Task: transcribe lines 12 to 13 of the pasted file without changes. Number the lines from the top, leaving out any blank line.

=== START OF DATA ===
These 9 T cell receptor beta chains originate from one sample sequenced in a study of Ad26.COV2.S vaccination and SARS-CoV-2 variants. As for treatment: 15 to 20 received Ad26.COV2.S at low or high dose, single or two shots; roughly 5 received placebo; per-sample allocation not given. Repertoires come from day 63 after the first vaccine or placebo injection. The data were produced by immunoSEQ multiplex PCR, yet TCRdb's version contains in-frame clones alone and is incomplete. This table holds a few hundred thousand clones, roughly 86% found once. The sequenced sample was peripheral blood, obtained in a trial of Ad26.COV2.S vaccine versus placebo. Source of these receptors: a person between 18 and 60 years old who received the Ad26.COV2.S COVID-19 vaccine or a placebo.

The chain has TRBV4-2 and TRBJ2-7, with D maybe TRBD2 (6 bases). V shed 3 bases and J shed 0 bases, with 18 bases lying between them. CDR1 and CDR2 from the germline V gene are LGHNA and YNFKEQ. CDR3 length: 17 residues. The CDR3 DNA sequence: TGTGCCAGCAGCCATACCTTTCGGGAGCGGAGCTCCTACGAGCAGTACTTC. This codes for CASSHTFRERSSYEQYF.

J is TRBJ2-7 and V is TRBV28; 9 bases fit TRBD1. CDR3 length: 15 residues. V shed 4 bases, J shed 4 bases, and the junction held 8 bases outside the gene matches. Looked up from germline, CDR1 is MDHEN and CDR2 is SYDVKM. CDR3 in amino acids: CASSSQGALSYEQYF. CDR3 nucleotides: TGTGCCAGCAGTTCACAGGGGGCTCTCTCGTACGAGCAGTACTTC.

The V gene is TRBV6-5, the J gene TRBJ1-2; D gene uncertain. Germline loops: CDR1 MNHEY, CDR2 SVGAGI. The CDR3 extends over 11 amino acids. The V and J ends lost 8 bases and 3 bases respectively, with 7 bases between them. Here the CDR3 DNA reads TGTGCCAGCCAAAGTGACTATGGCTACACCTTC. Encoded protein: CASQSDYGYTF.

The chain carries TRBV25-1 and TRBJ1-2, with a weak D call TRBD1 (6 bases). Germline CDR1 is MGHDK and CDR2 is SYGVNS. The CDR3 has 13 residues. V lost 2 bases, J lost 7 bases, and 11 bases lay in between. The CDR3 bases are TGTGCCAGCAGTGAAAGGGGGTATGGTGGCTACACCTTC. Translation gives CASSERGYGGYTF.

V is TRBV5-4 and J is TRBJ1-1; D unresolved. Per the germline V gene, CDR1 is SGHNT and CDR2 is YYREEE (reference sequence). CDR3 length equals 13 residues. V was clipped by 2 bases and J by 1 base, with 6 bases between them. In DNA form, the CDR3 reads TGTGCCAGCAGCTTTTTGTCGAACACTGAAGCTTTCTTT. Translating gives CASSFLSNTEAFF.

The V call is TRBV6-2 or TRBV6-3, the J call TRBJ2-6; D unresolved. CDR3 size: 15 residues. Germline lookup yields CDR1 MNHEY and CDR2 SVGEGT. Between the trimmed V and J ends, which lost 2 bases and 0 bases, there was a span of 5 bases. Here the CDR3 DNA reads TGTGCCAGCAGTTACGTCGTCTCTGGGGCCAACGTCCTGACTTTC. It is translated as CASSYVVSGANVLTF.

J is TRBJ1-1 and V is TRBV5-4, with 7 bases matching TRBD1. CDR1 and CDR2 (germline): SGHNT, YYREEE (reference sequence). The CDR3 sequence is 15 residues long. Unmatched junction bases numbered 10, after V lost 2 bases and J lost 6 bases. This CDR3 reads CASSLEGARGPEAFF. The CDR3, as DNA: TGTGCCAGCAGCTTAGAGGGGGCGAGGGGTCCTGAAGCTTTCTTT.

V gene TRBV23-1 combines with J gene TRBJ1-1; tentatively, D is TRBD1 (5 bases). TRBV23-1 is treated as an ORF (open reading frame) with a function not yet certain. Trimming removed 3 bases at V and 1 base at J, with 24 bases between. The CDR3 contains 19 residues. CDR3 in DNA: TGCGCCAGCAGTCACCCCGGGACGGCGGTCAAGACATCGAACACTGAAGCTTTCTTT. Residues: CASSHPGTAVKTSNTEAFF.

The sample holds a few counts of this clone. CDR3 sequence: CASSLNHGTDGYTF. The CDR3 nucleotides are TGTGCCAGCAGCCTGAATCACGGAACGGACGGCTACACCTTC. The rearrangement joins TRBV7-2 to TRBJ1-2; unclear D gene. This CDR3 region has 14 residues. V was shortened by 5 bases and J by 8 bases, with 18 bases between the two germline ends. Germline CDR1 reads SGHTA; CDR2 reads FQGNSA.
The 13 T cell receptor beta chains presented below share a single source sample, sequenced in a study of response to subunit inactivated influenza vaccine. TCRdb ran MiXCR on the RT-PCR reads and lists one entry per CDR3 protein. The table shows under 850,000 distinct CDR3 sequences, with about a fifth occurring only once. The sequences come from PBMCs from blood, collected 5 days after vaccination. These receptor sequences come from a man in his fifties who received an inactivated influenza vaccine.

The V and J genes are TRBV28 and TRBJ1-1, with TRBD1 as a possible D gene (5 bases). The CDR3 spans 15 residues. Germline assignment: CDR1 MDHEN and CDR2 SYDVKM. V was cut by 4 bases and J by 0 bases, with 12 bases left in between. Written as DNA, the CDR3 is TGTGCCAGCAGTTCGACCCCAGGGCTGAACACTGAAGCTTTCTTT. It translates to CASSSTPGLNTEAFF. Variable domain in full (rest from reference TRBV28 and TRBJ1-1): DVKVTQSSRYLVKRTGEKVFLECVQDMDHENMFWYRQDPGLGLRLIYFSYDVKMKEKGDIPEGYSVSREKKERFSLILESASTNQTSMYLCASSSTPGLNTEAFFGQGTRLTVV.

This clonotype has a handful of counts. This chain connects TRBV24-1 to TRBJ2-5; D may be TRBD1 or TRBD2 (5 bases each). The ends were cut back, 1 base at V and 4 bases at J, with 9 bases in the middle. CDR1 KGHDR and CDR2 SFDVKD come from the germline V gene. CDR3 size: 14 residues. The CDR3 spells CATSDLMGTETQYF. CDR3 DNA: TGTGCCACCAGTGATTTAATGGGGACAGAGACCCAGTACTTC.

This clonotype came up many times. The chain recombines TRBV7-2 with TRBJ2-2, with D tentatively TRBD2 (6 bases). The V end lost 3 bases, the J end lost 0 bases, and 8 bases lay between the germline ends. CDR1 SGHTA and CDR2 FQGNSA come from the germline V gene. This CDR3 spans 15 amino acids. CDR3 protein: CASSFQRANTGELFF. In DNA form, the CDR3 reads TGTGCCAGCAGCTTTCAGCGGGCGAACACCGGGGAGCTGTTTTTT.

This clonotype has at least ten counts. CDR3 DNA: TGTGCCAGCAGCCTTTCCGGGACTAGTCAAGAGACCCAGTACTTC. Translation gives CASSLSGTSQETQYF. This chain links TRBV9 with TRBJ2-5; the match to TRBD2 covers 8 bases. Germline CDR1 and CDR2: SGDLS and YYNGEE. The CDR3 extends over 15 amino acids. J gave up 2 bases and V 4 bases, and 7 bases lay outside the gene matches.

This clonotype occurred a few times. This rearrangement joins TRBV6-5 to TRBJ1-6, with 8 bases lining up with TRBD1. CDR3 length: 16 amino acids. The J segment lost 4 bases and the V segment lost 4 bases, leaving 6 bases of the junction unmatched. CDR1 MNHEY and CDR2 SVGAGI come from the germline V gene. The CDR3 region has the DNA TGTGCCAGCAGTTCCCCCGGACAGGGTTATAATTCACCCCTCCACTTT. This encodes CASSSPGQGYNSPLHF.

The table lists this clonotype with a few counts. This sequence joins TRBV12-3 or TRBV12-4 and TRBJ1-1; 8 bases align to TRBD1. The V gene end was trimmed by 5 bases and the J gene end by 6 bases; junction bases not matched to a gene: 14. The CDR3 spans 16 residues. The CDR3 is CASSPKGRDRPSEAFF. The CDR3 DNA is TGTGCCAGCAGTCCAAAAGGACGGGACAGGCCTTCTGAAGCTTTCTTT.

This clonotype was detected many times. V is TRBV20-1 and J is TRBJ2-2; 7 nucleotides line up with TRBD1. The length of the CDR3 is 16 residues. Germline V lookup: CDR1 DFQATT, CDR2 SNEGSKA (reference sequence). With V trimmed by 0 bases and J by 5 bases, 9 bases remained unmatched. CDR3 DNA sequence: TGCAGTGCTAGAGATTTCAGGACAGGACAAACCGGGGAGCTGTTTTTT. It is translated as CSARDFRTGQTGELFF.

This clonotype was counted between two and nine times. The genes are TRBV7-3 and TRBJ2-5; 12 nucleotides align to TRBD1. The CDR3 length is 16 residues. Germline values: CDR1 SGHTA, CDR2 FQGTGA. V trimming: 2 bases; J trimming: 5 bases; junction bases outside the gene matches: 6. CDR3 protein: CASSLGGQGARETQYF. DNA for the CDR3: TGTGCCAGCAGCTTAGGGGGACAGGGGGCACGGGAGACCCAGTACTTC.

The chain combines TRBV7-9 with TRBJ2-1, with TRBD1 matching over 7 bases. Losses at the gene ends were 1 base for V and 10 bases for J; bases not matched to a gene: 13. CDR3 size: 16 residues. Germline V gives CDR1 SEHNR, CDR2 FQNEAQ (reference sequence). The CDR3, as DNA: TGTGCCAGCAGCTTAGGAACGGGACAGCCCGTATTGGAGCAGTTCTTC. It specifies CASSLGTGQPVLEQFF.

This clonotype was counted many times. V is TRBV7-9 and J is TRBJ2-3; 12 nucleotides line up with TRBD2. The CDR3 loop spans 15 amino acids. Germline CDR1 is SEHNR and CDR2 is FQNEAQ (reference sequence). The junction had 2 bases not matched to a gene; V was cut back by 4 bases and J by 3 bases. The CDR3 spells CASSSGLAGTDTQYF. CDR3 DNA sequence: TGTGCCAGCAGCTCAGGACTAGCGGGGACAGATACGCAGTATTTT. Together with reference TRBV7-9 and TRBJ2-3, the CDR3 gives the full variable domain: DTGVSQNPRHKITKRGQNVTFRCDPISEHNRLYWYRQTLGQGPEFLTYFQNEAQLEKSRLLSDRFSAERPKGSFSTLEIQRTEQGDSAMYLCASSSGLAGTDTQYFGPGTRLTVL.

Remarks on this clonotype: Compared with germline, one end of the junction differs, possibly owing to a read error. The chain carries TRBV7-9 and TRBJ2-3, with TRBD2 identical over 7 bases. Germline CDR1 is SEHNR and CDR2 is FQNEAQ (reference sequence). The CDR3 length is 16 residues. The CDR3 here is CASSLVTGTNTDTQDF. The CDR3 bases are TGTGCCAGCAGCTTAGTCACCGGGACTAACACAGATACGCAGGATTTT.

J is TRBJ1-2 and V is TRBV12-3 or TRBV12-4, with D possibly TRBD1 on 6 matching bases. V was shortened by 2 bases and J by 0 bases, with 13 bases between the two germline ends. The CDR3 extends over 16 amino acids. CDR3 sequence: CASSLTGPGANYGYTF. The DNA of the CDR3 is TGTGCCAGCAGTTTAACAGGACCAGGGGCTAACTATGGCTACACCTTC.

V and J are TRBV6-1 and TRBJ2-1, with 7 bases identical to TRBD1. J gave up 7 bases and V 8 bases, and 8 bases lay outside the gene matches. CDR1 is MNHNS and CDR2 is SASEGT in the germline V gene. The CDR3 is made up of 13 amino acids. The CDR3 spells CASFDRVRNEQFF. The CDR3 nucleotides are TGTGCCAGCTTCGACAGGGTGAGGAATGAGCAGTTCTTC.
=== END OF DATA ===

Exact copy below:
The V and J genes are TRBV28 and TRBJ1-1, with TRBD1 as a possible D gene (5 bases). The CDR3 spans 15 residues. Germline assignment: CDR1 MDHEN and CDR2 SYDVKM. V was cut by 4 bases and J by 0 bases, with 12 bases left in between. Written as DNA, the CDR3 is TGTGCCAGCAGTTCGACCCCAGGGCTGAACACTGAAGCTTTCTTT. It translates to CASSSTPGLNTEAFF. Variable domain in full (rest from reference TRBV28 and TRBJ1-1): DVKVTQSSRYLVKRTGEKVFLECVQDMDHENMFWYRQDPGLGLRLIYFSYDVKMKEKGDIPEGYSVSREKKERFSLILESASTNQTSMYLCASSSTPGLNTEAFFGQGTRLTVV.

This clonotype has a handful of counts. This chain connects TRBV24-1 to TRBJ2-5; D may be TRBD1 or TRBD2 (5 bases each). The ends were cut back, 1 base at V and 4 bases at J, with 9 bases in the middle. CDR1 KGHDR and CDR2 SFDVKD come from the germline V gene. CDR3 size: 14 residues. The CDR3 spells CATSDLMGTETQYF. CDR3 DNA: TGTGCCACCAGTGATTTAATGGGGACAGAGACCCAGTACTTC.